MicroRNAs (miRNAs) are small RNAs regulating gene expression post-transcriptionally. While acquired changes of miRNA and mRNA profiles in cancer have been extensively studied, little is known about expression changes of circulating miRNAs and messenger RNAs (mRNA) in monogenic constitutional anomalies affecting several organ systems, like Marfan syndrome (MFS). We performed integrated miRNA and mRNA expression profiling in blood samples of Marfan patients in order to investigate deregulated miRNA and mRNA networks in these patients which could serve as potential diagnostic and prognostic tools for MFS therapy.MiRNA and mRNA expression profiles were determined in blood samples from MFS patients (n = 7) and from healthy volunteer controls (n = 7) by microarray analysis. Enrichment analyses of altered mRNA expression were identified using bioinformatic tools.A total of 28 miRNAs and 32 mRNAs were found to be significantly altered in MFS patients compared to controls (> 2.0-fold change, adjusted P < 0.05). The expression of 11 miRNA and 6 mRNA candidates was validated by RT-qPCR in an independent cohort of 26 MFS patients and 26 matched HV controls. Significant inverse correlations were evident between 8 miRNAs and 5 mRNAs involved in vascular pathology, inflammation and telomerase regulation. Significant positive correlations were present for 7 miRNAs with age, for 2 miRNAs with the MFS aortic root status (Z-score) and for 7 miRNAs with left ventricular end-diastolic diameter in MFS patients. In addition, miR-331-3p was significantly up-regulated in MFS patients without mitral valve prolapse (MVP) as compared with patients with MVP.Our data show deregulated gene and miRNA expression profiles in the peripheral blood of MFS patients, demonstrating several candidates for prognostic biomarkers for cardiovascular manifestations in MFS as well as targets for novel therapeutic approaches. A deregulation of miRNA expression seems to play an important role in MFS, highlighting the plethora of effects on post-transcriptional regulation of miRNAs and mRNAs initiated by constitutional mutations in single genes. Trial registration Nr: EA2/131/10 . Registered 28 December, 2010.
View details for DOI 10.1186/s12967-018-1429-3
View details for PubMedID 29530068
View details for PubMedCentralID PMC5848586
Micro-RNA-Regulated Proangiogenic Signaling in Arteriovenous Loops in Patients with Combined Vascular and Soft-Tissue Reconstructions: Revisiting the Nutrient Flap Concept.
Plastic and reconstructive surgery
2018; 142 (4): 489e–502e
The placement of arteriovenous loops can enable microvascular anastomoses of free flaps when recipient vessels are scarce. In animal models, elevated fluid shear stress in arteriovenous loops promotes neoangiogenesis. Anecdotal reports in patients indicate that vein grafts used in free flap reconstructions of ischemic lower extremities are able to induce capillary formation. However, flow-stimulated angiogenesis has never been systematically investigated in humans, and it is unclear whether shear stress alters proangiogenic signaling pathways within the vascular wall of human arteriovenous loops.Eight patients with lower extremity soft-tissue defects underwent two-stage reconstruction with arteriovenous loop placement, and free flap anastomoses to the loops 10 to 14 days later. Micro-RNA (miRNA) and gene expression profiles were determined in tissue samples harvested from vein grafts of arteriovenous loops by microarray analysis and quantitative real-time polymerase chain reaction. Samples from untreated veins served as controls.A strong deregulation of miRNA and gene expression was detected in arteriovenous loops, showing an overexpression of angiopoietic cytokines, oxygenation-associated genes, vascular growth factors, and connexin-43. The authors discovered inverse correlations along with validated and bioinformatically predicted interactions between angiogenesis-regulating genes and miRNAs in arteriovenous loops.The authors' findings demonstrate that elevated shear stress triggers proangiogenic signaling pathways in human venous tissue, indicating that arteriovenous loops may have the ability to induce neoangiogenesis in humans. The authors' data corroborate the nutrient flap hypothesis and provide a molecular background for arteriovenous loop-based tissue engineering with potential clinical applications for soft-tissue defect reconstruction.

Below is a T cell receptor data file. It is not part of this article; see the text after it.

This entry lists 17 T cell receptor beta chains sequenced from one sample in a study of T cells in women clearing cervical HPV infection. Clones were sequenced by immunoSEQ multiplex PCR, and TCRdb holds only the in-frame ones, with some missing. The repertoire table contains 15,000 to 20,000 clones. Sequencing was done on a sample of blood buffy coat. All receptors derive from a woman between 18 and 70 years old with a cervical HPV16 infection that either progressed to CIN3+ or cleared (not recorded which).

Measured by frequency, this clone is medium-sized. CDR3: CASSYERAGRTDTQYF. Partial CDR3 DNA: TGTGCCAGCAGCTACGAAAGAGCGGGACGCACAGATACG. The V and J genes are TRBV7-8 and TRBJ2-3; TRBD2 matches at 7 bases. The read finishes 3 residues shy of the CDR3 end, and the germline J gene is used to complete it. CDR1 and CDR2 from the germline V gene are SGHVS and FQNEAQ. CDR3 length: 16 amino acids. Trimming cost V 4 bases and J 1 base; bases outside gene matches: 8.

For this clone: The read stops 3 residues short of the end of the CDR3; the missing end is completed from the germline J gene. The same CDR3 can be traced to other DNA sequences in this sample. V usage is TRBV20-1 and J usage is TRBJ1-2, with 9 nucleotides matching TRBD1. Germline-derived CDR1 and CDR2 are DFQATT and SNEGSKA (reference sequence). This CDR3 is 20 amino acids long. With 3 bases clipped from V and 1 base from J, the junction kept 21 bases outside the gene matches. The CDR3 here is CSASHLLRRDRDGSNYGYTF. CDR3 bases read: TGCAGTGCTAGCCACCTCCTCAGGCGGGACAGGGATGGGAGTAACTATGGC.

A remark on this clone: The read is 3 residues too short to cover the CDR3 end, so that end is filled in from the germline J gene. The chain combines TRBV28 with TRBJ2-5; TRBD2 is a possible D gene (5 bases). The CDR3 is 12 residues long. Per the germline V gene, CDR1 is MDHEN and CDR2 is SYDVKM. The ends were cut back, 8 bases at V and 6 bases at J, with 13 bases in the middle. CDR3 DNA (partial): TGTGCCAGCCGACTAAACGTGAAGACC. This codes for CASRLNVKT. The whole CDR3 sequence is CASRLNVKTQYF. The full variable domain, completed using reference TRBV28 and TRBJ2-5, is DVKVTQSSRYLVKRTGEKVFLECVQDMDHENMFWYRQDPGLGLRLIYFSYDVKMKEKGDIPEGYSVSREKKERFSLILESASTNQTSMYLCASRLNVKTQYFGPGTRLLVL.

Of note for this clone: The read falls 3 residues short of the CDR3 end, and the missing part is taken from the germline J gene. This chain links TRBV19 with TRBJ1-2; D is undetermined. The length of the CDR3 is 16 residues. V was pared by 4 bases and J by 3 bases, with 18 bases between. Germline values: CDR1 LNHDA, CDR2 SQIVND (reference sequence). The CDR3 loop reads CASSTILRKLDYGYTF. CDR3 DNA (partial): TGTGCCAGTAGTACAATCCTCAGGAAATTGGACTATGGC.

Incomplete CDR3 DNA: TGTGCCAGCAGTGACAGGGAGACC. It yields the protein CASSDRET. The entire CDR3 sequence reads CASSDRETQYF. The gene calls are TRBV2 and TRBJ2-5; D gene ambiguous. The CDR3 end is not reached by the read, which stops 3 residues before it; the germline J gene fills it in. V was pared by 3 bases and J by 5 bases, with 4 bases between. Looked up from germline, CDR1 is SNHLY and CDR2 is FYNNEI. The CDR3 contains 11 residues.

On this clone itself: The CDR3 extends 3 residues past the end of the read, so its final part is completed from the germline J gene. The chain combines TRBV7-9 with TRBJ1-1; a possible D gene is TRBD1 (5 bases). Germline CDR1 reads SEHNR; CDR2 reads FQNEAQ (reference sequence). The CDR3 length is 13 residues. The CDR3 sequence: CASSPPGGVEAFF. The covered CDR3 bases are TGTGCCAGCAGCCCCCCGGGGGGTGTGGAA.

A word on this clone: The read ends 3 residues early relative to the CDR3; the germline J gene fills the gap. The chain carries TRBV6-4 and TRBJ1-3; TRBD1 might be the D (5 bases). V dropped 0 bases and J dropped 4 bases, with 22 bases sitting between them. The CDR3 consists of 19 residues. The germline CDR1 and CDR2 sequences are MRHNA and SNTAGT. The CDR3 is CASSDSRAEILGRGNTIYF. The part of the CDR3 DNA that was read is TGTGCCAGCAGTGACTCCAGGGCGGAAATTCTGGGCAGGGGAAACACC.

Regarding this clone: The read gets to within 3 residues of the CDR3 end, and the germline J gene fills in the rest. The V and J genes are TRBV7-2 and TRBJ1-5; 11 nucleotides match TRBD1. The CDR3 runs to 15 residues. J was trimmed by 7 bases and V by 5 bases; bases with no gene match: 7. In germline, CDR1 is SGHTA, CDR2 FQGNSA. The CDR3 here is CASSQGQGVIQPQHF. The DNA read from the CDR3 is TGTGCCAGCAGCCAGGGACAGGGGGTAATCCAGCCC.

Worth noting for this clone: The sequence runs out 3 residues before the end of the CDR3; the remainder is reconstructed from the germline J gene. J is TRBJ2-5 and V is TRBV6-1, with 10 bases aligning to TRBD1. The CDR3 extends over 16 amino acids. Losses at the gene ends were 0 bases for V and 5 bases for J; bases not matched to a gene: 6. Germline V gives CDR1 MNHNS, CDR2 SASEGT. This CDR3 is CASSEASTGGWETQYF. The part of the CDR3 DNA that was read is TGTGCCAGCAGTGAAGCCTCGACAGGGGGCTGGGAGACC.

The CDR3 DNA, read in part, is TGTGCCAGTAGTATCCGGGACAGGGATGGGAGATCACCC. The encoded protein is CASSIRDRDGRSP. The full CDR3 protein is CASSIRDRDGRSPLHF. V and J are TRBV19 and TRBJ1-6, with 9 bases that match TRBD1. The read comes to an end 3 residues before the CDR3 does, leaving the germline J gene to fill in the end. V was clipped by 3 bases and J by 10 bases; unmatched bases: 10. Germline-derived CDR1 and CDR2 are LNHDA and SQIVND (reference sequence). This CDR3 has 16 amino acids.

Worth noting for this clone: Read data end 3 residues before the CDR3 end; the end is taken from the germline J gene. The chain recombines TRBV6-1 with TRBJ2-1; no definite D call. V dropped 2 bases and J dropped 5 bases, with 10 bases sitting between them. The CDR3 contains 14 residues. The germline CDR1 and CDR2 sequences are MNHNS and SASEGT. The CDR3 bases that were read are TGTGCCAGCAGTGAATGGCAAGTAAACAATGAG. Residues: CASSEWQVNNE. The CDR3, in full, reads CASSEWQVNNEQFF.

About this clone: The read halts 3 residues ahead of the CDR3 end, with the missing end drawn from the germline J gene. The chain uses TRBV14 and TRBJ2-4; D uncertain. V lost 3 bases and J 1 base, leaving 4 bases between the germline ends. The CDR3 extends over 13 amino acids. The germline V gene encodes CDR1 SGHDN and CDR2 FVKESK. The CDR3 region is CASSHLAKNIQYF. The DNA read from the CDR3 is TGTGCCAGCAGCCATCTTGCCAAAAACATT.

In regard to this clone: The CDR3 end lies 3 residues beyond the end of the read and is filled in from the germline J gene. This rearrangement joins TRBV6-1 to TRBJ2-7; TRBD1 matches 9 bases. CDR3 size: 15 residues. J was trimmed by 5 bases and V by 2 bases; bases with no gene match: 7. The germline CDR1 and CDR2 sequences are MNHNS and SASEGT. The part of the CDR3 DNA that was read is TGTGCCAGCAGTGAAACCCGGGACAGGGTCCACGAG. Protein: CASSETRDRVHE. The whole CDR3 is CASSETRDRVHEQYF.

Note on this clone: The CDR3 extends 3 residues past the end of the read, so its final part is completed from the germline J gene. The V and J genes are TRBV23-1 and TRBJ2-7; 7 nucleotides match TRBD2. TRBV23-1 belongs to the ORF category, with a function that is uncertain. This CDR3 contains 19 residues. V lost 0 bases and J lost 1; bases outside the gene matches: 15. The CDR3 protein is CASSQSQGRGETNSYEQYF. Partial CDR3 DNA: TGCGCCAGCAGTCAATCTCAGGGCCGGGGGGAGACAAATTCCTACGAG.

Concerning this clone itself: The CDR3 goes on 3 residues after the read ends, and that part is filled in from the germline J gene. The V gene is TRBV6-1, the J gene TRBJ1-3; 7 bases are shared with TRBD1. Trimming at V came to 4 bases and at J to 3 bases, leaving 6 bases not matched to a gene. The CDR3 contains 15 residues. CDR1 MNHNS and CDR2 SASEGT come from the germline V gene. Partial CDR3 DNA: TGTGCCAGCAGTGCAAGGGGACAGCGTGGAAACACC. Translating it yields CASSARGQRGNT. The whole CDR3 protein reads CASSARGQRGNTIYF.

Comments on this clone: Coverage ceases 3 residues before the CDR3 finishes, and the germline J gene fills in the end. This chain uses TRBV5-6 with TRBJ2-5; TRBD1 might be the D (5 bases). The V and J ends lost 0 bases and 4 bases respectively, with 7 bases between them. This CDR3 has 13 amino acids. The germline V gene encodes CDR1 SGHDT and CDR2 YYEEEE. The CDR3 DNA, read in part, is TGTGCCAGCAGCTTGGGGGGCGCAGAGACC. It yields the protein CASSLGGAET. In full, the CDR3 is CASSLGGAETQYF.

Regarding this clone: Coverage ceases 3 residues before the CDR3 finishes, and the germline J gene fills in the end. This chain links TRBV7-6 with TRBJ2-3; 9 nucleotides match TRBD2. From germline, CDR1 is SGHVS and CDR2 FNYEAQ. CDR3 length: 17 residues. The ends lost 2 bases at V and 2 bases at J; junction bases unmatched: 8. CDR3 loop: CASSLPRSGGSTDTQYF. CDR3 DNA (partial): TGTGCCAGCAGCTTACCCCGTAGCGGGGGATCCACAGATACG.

View details for DOI 10.1097/PRS.0000000000004750
View details for PubMedID 29979372
Haemodynamically stimulated and in vivo generated axially vascularized soft-tissue free flaps for closure of complex defects: Evaluation in a small animal model.
Journal of tissue engineering and regenerative medicine
2018; 12 (3): 622–32